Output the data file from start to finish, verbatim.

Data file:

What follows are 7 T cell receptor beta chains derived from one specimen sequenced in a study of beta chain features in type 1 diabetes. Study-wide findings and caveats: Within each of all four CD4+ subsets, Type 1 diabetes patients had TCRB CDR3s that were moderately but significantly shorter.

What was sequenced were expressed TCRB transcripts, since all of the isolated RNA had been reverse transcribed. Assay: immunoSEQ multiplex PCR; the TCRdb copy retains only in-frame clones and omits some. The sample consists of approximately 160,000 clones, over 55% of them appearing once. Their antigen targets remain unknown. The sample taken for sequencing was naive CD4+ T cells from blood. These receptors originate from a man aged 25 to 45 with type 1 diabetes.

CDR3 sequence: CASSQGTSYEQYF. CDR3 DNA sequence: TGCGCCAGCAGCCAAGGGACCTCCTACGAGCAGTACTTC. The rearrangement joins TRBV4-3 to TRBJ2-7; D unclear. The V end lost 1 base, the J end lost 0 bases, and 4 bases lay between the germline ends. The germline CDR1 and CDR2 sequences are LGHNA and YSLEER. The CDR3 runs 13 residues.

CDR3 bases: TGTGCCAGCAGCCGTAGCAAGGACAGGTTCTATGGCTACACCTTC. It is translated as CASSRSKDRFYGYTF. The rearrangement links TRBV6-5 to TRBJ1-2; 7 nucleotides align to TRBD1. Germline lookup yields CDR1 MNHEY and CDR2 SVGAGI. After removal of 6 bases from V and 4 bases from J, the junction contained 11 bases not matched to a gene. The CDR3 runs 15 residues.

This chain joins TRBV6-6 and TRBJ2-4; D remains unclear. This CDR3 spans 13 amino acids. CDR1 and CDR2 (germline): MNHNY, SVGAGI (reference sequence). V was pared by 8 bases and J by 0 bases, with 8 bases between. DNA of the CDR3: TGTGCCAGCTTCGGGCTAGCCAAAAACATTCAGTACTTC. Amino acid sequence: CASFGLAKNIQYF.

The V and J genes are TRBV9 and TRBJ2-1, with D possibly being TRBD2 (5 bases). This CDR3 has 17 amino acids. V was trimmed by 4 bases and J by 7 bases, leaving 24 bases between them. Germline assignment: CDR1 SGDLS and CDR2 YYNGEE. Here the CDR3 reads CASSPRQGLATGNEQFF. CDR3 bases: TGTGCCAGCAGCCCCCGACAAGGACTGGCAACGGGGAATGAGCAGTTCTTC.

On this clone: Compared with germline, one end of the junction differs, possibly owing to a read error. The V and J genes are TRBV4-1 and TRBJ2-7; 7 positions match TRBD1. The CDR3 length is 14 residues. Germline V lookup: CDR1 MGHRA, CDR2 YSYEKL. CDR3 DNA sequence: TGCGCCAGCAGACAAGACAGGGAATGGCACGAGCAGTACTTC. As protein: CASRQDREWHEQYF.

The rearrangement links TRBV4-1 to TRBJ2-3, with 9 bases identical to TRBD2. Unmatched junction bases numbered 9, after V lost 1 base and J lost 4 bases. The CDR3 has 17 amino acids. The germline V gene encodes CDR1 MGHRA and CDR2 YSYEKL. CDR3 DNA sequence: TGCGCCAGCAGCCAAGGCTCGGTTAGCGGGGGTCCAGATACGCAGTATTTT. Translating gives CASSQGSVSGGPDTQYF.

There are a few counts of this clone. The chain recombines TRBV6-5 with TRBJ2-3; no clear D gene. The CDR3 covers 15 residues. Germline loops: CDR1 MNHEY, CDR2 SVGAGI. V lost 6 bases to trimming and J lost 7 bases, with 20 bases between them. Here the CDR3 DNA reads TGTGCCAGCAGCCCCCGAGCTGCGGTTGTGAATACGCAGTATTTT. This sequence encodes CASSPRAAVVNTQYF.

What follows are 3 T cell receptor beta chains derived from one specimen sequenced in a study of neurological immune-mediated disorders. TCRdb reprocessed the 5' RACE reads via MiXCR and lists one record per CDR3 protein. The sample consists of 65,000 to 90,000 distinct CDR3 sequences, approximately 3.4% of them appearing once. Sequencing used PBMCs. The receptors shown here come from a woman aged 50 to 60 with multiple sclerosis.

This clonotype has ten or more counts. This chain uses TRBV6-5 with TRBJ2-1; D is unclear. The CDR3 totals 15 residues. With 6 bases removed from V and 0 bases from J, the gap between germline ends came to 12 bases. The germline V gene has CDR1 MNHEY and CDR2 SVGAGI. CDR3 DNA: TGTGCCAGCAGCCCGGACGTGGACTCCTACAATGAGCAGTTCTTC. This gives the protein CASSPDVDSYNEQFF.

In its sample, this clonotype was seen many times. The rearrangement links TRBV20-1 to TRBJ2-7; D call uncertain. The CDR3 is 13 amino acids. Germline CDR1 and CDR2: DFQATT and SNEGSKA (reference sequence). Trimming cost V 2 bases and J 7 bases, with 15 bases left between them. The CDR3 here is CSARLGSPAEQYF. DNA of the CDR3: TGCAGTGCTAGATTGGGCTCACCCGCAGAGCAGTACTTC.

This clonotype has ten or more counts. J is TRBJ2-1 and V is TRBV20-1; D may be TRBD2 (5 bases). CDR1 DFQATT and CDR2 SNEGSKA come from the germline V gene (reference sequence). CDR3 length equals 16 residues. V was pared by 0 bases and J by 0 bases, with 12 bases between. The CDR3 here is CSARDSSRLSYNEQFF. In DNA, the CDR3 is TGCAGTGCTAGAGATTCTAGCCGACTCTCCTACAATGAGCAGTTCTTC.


What follows are 7 T cell receptor beta chains derived from one specimen sequenced in a study of beta chain features in type 1 diabetes. Study-wide findings and caveats: Within each of all four CD4+ subsets, Type 1 diabetes patients had TCRB CDR3s that were moderately but significantly shorter.

What was sequenced were expressed TCRB transcripts, since all of the isolated RNA had been reverse transcribed. Assay: immunoSEQ multiplex PCR; the TCRdb copy retains only in-frame clones and omits some. The sample consists of approximately 160,000 clones, over 55% of them appearing once. Their antigen targets remain unknown. The sample taken for sequencing was naive CD4+ T cells from blood. These receptors originate from a man aged 25 to 45 with type 1 diabetes.

CDR3 sequence: CASSQGTSYEQYF. CDR3 DNA sequence: TGCGCCAGCAGCCAAGGGACCTCCTACGAGCAGTACTTC. The rearrangement joins TRBV4-3 to TRBJ2-7; D unclear. The V end lost 1 base, the J end lost 0 bases, and 4 bases lay between the germline ends. The germline CDR1 and CDR2 sequences are LGHNA and YSLEER. The CDR3 runs 13 residues.

CDR3 bases: TGTGCCAGCAGCCGTAGCAAGGACAGGTTCTATGGCTACACCTTC. It is translated as CASSRSKDRFYGYTF. The rearrangement links TRBV6-5 to TRBJ1-2; 7 nucleotides align to TRBD1. Germline lookup yields CDR1 MNHEY and CDR2 SVGAGI. After removal of 6 bases from V and 4 bases from J, the junction contained 11 bases not matched to a gene. The CDR3 runs 15 residues.

This chain joins TRBV6-6 and TRBJ2-4; D remains unclear. This CDR3 spans 13 amino acids. CDR1 and CDR2 (germline): MNHNY, SVGAGI (reference sequence). V was pared by 8 bases and J by 0 bases, with 8 bases between. DNA of the CDR3: TGTGCCAGCTTCGGGCTAGCCAAAAACATTCAGTACTTC. Amino acid sequence: CASFGLAKNIQYF.

The V and J genes are TRBV9 and TRBJ2-1, with D possibly being TRBD2 (5 bases). This CDR3 has 17 amino acids. V was trimmed by 4 bases and J by 7 bases, leaving 24 bases between them. Germline assignment: CDR1 SGDLS and CDR2 YYNGEE. Here the CDR3 reads CASSPRQGLATGNEQFF. CDR3 bases: TGTGCCAGCAGCCCCCGACAAGGACTGGCAACGGGGAATGAGCAGTTCTTC.

On this clone: Compared with germline, one end of the junction differs, possibly owing to a read error. The V and J genes are TRBV4-1 and TRBJ2-7; 7 positions match TRBD1. The CDR3 length is 14 residues. Germline V lookup: CDR1 MGHRA, CDR2 YSYEKL. CDR3 DNA sequence: TGCGCCAGCAGACAAGACAGGGAATGGCACGAGCAGTACTTC. As protein: CASRQDREWHEQYF.

The rearrangement links TRBV4-1 to TRBJ2-3, with 9 bases identical to TRBD2. Unmatched junction bases numbered 9, after V lost 1 base and J lost 4 bases. The CDR3 has 17 amino acids. The germline V gene encodes CDR1 MGHRA and CDR2 YSYEKL. CDR3 DNA sequence: TGCGCCAGCAGCCAAGGCTCGGTTAGCGGGGGTCCAGATACGCAGTATTTT. Translating gives CASSQGSVSGGPDTQYF.

There are a few counts of this clone. The chain recombines TRBV6-5 with TRBJ2-3; no clear D gene. The CDR3 covers 15 residues. Germline loops: CDR1 MNHEY, CDR2 SVGAGI. V lost 6 bases to trimming and J lost 7 bases, with 20 bases between them. Here the CDR3 DNA reads TGTGCCAGCAGCCCCCGAGCTGCGGTTGTGAATACGCAGTATTTT. This sequence encodes CASSPRAAVVNTQYF.

What follows are 3 T cell receptor beta chains derived from one specimen sequenced in a study of neurological immune-mediated disorders. TCRdb reprocessed the 5' RACE reads via MiXCR and lists one record per CDR3 protein. The sample consists of 65,000 to 90,000 distinct CDR3 sequences, approximately 3.4% of them appearing once. Sequencing used PBMCs. The receptors shown here come from a woman aged 50 to 60 with multiple sclerosis.

This clonotype has ten or more counts. This chain uses TRBV6-5 with TRBJ2-1; D is unclear. The CDR3 totals 15 residues. With 6 bases removed from V and 0 bases from J, the gap between germline ends came to 12 bases. The germline V gene has CDR1 MNHEY and CDR2 SVGAGI. CDR3 DNA: TGTGCCAGCAGCCCGGACGTGGACTCCTACAATGAGCAGTTCTTC. This gives the protein CASSPDVDSYNEQFF.

In its sample, this clonotype was seen many times. The rearrangement links TRBV20-1 to TRBJ2-7; D call uncertain. The CDR3 is 13 amino acids. Germline CDR1 and CDR2: DFQATT and SNEGSKA (reference sequence). Trimming cost V 2 bases and J 7 bases, with 15 bases left between them. The CDR3 here is CSARLGSPAEQYF. DNA of the CDR3: TGCAGTGCTAGATTGGGCTCACCCGCAGAGCAGTACTTC.

This clonotype has ten or more counts. J is TRBJ2-1 and V is TRBV20-1; D may be TRBD2 (5 bases). CDR1 DFQATT and CDR2 SNEGSKA come from the germline V gene (reference sequence). CDR3 length equals 16 residues. V was pared by 0 bases and J by 0 bases, with 12 bases between. The CDR3 here is CSARDSSRLSYNEQFF. In DNA, the CDR3 is TGCAGTGCTAGAGATTCTAGCCGACTCTCCTACAATGAGCAGTTCTTC.